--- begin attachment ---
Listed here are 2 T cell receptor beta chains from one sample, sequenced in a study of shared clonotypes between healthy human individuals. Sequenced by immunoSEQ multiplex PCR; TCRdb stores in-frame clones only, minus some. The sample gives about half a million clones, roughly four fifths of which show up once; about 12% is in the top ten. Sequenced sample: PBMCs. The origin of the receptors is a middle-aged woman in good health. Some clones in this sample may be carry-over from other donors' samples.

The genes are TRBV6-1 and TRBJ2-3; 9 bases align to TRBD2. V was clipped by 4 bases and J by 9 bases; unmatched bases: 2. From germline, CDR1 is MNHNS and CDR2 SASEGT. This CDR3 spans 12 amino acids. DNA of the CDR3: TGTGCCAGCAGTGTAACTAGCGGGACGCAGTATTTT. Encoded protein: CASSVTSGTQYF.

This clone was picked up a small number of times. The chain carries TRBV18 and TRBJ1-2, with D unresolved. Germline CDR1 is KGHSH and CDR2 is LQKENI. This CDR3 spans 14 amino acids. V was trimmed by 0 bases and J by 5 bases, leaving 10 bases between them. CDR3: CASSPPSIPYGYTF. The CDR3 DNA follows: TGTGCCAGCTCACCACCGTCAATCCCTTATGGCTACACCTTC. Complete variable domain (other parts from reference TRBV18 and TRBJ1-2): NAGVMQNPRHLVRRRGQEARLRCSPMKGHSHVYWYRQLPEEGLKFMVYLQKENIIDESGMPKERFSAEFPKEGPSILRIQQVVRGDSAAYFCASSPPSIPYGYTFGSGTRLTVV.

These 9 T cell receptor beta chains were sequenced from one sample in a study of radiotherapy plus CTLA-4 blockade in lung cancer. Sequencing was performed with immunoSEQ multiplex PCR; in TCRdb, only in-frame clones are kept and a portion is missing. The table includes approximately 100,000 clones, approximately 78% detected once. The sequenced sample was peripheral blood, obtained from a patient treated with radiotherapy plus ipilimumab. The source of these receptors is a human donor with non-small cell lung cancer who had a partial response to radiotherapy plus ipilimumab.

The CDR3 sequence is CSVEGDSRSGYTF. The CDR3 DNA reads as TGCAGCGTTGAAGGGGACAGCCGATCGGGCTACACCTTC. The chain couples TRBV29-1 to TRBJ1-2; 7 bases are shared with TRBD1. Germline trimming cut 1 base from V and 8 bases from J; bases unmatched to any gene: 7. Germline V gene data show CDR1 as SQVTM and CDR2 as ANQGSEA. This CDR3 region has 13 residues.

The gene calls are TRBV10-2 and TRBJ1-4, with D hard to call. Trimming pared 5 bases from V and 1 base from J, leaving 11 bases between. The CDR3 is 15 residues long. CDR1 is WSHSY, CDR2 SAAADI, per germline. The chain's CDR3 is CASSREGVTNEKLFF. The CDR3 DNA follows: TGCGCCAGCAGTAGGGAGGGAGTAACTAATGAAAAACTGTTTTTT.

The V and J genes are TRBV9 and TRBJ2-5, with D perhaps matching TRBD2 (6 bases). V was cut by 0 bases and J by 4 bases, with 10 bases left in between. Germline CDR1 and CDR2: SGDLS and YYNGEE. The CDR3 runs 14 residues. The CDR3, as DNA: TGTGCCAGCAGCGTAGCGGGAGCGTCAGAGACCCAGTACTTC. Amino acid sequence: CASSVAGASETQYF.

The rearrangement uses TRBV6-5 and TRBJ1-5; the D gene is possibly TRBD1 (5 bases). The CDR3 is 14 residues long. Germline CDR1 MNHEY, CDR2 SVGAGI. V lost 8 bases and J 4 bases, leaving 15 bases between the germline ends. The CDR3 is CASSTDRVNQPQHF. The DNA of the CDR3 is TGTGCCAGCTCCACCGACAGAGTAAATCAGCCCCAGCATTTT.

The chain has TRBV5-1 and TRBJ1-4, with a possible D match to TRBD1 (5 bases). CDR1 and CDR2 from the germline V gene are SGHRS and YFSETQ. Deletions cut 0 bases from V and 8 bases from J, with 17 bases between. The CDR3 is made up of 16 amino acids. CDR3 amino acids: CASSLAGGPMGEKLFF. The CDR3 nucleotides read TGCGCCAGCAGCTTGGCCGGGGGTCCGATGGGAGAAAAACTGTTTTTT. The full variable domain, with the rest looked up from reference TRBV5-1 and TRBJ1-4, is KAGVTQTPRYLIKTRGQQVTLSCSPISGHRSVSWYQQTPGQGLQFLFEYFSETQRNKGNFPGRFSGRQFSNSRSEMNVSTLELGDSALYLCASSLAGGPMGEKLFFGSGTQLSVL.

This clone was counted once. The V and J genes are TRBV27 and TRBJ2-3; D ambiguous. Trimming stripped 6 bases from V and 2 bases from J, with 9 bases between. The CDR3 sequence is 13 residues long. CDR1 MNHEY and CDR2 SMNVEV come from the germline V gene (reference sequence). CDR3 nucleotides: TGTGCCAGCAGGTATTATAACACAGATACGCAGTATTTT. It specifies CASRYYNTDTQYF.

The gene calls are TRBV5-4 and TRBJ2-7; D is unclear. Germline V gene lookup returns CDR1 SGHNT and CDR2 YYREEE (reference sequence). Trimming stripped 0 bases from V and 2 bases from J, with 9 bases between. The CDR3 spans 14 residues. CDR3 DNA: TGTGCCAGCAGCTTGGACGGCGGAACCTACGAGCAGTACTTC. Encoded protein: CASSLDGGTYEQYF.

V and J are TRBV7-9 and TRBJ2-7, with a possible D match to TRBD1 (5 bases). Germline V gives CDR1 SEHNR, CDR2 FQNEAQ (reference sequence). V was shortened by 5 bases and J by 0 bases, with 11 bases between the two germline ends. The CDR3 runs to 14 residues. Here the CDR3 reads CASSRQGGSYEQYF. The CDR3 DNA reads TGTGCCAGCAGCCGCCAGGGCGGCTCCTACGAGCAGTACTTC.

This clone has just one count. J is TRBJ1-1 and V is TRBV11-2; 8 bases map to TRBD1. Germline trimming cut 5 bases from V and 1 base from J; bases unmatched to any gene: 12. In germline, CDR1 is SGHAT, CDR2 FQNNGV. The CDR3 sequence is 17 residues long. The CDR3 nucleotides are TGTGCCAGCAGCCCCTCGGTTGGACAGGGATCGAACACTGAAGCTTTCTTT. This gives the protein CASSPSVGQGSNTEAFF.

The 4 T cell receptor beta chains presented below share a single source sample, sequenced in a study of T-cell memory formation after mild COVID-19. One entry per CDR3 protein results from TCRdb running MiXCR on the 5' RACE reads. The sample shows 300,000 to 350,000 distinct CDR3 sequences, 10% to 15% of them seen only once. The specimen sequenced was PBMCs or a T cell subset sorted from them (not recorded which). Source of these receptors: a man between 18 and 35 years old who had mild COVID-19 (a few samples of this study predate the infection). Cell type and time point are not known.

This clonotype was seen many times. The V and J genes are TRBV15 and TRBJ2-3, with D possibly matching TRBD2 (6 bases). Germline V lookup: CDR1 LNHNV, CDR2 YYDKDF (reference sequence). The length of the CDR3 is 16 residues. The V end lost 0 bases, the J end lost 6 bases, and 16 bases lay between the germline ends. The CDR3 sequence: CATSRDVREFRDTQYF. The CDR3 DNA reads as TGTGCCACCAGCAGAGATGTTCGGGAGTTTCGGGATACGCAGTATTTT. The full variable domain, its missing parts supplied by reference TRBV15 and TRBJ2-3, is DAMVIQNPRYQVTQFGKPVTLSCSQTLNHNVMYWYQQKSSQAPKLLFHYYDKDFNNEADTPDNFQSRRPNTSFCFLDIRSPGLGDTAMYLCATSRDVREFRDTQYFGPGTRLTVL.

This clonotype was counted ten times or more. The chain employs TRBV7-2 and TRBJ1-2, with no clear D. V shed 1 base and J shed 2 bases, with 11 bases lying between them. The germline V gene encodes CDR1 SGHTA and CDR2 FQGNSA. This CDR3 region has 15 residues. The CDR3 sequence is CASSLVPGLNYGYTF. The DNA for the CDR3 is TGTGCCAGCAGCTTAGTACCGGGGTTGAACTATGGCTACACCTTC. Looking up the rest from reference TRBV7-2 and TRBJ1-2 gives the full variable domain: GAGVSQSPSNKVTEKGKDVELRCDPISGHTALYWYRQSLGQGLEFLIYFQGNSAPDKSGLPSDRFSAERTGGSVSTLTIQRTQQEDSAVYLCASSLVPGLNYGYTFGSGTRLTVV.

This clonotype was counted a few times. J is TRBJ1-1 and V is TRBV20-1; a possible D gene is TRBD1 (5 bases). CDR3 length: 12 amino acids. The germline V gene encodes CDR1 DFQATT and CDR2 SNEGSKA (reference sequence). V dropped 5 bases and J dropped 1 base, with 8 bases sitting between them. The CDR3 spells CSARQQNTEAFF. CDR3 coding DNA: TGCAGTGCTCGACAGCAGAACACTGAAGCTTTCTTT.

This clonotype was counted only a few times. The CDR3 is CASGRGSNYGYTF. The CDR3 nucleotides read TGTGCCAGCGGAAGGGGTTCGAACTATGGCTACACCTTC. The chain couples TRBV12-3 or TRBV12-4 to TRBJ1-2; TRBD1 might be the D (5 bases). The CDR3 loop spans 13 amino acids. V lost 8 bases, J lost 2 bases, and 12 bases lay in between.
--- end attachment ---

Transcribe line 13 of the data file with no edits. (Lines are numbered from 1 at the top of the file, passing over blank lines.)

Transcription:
This clone has just one count. J is TRBJ1-1 and V is TRBV11-2; 8 bases map to TRBD1. Germline trimming cut 5 bases from V and 1 base from J; bases unmatched to any gene: 12. In germline, CDR1 is SGHAT, CDR2 FQNNGV. The CDR3 sequence is 17 residues long. The CDR3 nucleotides are TGTGCCAGCAGCCCCTCGGTTGGACAGGGATCGAACACTGAAGCTTTCTTT. This gives the protein CASSPSVGQGSNTEAFF.